Good advice, as usual. And, as usual, there will be many who fail to heed it, or come here looking for answers after they have trouble with the upgrade. It cannot be emphasized to strongly or too often that the best way to avoid or minimize problems is to back up your system first – with Time Machine, at a minimum. As you suggest, a clone is even better because it can provide the quickest way to downgrade if trouble occurs.
As a corollary to the suggestion to list the tasks you perform on the computer, getting the latest updates for your software can smooth the process in the long run. Some apps won’t be affected by the new OS, others will have Yosemite ready updates available, while you (I should say we) will have to wait for others to be updated for OS X 10.10 compatibility. This chore can be made easier by waiting awhile to do the upgrade, giving the developers we depend on time to bring their software up to date.
There will undoubtedly be a few apps that will not, for one reason or another, be upgraded for Yosemite. Depending on how important these apps are, it will serve some people either to avoid the OS X upgrade altogether or to maintain a separate computer or drive partition with an older version of OS X. The cost of some software upgrades – like Quicken, for instance, and Filemaker Pro, is another reason to keep an old version of OS X around. Filemaker in particular is prone to system specific versions and expensive upgrades.
There is an old saying that is particularly apropos here: Act in haste, repent at leisure, derived from an even older expression, “Married in haste, we may repent at leisure,” in a 1693 play by William Congreve (http://www.phrases.org.uk/meanings/married-in-haste.html).
I’m been running FileMaker Pro Advanced on the GM Public Beta 4 through 6 with no issues at all.
So far I haven’t had problems with any of my major 3rd party applications from Apple, Adobe or Microsoft. A few minor utilities will require an upgrade to run.
The only major issue I’ve had so far affected iCould photo sync. But the problem was not caused by iCloud. It was caused by outdated Apple keychain certificates. That’s what I get for not cleaning out my keychain since Lion.
People have been getting down on Apple about bugs and changes in iOS. On the other hand OSX seems to be rock solid and heading in the right direction.
I have installed (and already updated) the Public Beta and the Developer versions of 10.10, as well as 10.9.5 Beta.So far, only a few programs will not work with 10.10. Parallels is one. And there are two current paths: If you already are using version 9, there is a paid upgrade to a revised 9, or you can upgrade to version 10. Since I upgraded to the newer version of 9 after August 1, which qualified me for 10, the version 10 is much quicker and offers a different controller panel that is ideal for those with dual monitors. (Still running MS OS 7.)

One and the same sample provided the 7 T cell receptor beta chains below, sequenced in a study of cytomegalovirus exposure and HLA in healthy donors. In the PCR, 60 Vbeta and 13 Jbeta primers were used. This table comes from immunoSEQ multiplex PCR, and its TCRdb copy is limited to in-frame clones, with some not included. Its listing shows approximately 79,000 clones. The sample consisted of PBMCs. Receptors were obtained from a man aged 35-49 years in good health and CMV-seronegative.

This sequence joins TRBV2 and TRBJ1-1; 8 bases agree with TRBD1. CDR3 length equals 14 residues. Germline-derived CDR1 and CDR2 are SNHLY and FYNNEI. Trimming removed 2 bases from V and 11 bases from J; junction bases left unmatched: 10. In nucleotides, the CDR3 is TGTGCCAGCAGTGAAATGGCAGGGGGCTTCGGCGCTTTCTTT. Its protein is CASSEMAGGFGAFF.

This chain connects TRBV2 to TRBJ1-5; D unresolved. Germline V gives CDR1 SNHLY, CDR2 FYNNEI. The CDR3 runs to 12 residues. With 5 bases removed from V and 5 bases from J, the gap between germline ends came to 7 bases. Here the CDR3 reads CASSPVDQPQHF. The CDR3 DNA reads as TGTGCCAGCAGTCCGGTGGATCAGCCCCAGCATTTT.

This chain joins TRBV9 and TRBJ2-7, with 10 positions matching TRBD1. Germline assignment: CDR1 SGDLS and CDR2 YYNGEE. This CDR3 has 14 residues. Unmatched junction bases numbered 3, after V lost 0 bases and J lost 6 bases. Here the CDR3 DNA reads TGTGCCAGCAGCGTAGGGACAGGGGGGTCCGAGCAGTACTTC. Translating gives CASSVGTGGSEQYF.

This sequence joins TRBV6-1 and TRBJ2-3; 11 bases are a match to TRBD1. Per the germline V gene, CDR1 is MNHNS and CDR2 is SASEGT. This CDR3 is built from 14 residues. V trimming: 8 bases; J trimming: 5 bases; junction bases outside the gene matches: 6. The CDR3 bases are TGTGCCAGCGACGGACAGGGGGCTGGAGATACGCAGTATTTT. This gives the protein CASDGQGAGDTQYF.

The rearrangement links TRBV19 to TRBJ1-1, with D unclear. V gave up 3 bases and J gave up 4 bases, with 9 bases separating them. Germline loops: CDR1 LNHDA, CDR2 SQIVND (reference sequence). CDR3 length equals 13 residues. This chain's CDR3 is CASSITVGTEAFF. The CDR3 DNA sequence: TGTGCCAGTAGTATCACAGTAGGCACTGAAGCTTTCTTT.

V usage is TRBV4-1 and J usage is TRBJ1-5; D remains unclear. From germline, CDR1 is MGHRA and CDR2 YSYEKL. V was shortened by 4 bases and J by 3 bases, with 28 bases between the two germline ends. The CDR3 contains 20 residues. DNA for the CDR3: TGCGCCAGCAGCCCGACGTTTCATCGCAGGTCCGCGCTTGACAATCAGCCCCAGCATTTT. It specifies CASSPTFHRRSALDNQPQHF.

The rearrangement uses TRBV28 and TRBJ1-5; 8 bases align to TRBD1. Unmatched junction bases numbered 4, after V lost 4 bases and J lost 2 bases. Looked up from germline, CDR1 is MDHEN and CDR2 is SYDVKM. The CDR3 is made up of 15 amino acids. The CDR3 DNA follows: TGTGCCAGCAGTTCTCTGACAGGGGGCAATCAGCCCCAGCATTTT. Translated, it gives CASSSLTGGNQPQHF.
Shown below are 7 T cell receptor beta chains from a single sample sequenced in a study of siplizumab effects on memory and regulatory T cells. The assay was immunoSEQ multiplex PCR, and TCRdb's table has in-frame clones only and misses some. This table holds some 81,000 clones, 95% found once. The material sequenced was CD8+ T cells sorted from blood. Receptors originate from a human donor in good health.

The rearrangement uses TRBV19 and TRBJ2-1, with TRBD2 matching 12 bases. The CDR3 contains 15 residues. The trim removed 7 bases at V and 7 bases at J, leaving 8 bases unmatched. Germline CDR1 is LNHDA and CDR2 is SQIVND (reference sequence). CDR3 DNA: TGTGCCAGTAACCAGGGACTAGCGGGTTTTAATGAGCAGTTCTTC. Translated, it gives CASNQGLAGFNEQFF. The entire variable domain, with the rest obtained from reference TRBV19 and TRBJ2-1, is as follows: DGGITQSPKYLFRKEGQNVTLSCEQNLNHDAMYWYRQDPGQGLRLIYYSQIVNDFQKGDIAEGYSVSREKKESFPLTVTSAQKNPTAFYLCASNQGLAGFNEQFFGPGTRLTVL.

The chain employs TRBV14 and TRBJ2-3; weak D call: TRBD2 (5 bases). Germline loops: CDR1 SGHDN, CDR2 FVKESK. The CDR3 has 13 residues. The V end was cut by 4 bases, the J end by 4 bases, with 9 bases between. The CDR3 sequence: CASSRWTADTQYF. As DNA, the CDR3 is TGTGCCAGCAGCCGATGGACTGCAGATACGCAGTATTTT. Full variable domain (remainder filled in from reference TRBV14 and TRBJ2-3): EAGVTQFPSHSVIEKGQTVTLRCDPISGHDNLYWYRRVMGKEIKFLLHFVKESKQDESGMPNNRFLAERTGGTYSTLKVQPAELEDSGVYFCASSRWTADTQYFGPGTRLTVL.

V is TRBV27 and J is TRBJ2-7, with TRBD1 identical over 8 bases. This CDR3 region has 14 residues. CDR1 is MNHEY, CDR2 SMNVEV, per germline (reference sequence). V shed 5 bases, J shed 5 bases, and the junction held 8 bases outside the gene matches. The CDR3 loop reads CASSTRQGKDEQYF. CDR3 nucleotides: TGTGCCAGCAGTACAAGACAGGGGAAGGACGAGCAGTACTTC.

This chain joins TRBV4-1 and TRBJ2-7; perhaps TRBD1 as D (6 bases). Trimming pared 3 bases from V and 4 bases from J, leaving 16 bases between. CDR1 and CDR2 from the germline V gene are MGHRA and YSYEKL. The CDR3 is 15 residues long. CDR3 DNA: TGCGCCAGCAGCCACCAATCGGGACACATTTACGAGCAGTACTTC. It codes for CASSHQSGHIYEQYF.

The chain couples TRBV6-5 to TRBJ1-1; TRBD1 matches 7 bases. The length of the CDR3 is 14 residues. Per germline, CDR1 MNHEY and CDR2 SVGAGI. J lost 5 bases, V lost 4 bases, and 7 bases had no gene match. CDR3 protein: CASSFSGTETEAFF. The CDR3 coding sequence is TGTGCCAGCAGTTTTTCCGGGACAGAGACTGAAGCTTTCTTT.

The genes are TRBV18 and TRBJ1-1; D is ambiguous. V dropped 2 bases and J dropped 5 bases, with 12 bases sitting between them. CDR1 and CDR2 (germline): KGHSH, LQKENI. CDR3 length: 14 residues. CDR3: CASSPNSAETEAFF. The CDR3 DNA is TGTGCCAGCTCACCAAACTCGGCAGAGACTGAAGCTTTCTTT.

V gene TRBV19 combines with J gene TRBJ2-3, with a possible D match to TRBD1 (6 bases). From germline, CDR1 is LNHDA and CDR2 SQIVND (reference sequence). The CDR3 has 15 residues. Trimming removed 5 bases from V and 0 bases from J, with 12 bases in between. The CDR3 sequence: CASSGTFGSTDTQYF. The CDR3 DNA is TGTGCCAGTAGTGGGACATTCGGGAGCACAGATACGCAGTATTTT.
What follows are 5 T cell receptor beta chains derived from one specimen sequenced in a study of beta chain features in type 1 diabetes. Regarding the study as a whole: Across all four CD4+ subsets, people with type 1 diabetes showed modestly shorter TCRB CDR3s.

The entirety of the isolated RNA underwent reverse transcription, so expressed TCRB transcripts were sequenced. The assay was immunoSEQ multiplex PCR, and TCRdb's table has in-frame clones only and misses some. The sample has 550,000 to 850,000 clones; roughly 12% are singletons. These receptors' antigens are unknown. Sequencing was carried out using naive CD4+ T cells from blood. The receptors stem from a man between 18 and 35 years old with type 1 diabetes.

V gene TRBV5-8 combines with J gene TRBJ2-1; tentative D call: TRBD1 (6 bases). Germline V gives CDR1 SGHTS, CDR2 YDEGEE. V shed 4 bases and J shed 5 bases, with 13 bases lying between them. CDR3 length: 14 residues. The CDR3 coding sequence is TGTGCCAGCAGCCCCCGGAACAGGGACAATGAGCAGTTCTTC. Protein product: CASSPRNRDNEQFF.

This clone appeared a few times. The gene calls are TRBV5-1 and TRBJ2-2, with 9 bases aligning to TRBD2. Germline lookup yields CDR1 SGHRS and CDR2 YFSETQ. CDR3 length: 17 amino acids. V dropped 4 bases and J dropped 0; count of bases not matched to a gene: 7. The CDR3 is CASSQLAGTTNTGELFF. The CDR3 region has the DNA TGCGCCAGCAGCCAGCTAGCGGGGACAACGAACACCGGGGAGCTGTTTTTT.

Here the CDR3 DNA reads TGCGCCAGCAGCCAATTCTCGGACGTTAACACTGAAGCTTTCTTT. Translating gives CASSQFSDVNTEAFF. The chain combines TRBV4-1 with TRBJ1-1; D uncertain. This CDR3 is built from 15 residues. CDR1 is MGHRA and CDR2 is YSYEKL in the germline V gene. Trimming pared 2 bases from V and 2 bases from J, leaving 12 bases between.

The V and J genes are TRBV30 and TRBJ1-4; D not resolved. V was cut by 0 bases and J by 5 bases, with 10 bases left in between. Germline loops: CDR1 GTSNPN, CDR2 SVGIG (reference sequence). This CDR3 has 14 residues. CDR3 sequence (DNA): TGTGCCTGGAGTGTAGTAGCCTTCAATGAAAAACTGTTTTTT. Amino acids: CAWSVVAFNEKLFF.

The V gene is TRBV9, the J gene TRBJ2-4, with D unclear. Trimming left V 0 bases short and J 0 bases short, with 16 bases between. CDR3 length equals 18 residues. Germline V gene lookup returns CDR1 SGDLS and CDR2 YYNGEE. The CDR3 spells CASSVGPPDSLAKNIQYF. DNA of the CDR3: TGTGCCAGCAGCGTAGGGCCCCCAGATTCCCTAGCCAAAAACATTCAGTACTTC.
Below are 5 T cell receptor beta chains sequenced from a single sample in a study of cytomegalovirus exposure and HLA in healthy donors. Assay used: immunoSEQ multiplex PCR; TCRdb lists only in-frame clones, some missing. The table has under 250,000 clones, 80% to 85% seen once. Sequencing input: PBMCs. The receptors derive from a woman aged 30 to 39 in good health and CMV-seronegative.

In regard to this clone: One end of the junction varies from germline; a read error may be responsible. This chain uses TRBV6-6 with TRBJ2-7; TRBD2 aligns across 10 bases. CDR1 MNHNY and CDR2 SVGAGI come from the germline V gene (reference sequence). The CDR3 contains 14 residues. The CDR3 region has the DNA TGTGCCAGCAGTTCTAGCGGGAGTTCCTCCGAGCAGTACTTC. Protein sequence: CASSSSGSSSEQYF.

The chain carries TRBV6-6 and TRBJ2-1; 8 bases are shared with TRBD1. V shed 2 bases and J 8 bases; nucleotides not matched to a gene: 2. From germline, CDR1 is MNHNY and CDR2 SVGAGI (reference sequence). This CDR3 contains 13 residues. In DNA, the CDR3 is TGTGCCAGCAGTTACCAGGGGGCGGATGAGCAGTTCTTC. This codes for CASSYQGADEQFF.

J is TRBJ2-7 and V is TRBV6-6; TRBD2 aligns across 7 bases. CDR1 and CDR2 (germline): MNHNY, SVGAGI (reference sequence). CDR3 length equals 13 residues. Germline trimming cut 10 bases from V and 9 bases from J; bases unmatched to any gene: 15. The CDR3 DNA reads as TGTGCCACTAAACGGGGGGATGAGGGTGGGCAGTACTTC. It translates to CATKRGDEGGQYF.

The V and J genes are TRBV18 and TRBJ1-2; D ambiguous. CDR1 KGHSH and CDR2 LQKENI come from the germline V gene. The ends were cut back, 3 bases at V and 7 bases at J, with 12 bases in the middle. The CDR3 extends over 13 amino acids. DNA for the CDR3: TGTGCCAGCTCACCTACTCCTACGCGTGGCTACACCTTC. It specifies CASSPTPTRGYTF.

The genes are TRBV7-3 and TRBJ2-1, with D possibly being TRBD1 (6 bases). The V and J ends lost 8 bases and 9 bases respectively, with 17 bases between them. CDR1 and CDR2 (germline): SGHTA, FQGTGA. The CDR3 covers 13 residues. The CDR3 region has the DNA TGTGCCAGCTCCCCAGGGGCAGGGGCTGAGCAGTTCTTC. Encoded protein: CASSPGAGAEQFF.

Some apps will not be needed in 10.10 because the OS itself has the desired functions built in.
Print results from Excel Office 2011 are better. FileMaker Pro 12 – no issues so far. Still does nothing to improve options available for Magic Mouse over 10.9, but that can be taken care of for the most part by an accessory, as well as dock modifications and other issues for which programs have already been released or updated. Make sure that you remove any unnecessary accessories and if the supplier installed an uninstaller, use it rather than physically removing the accessory itself.
Seems that app developers are moving more quickly with 10.10 modifications. The producer of Onyx, however, has stated that no updates will be made until after final release and do not use any current version with 10.10.
Two small issues so far. The menu bar icon for Time Machine does not rotate during backup and the icon for monitors has not appeared in my menu bar yet. Other than those issues, nothing serious so far and I have given up on 10.9, switching back and forth between 10.6.8 and one of the two 10.10 installations.
I am using Mountain Lion. If I want to use Yosemite, must I first upgrade to Mavericks, or can I go straight to Yosemite? Any idea how much longer Apple will support Mountain Lion?
Yosemite is the latest OS X version among Mac users. It will be the best to clone entire Mac drive before upgrading machine. I must say for having a successful backup before initiating Mac upgrading process by third party software available online like CCC, Stellar Drive Clone etc….
I have had Time Machine backing up in 3T External HD, when upgrading to Yosemite should I unplug the external , do the upgrade then plug back in the external HD? Sorry a bit confused .
Currently I usually boot into Snow Leopard, but sometimes into Mavericks (via a different boot volume). I expect in the future to boot into Snow Leopard and Yosemite. I’m a little concerned about your mentioning that Yosemite may update my Mac’s firmware (it’s a 2010 Mac Pro). Is there any chance that the firmware change will cause problems when I reboot back into Snow Leopard? Thanks.
Earlier, when I installed the complete OS X Yosemite version on my Macbook Pro then I faced few issues like invisibility of Recovery HD and distorted WiFi connection. But few good things for Yosemite, which I feel good is..its blinking log while turning it off. And its Handoff feature of making and taking calls between iPhone and Mac.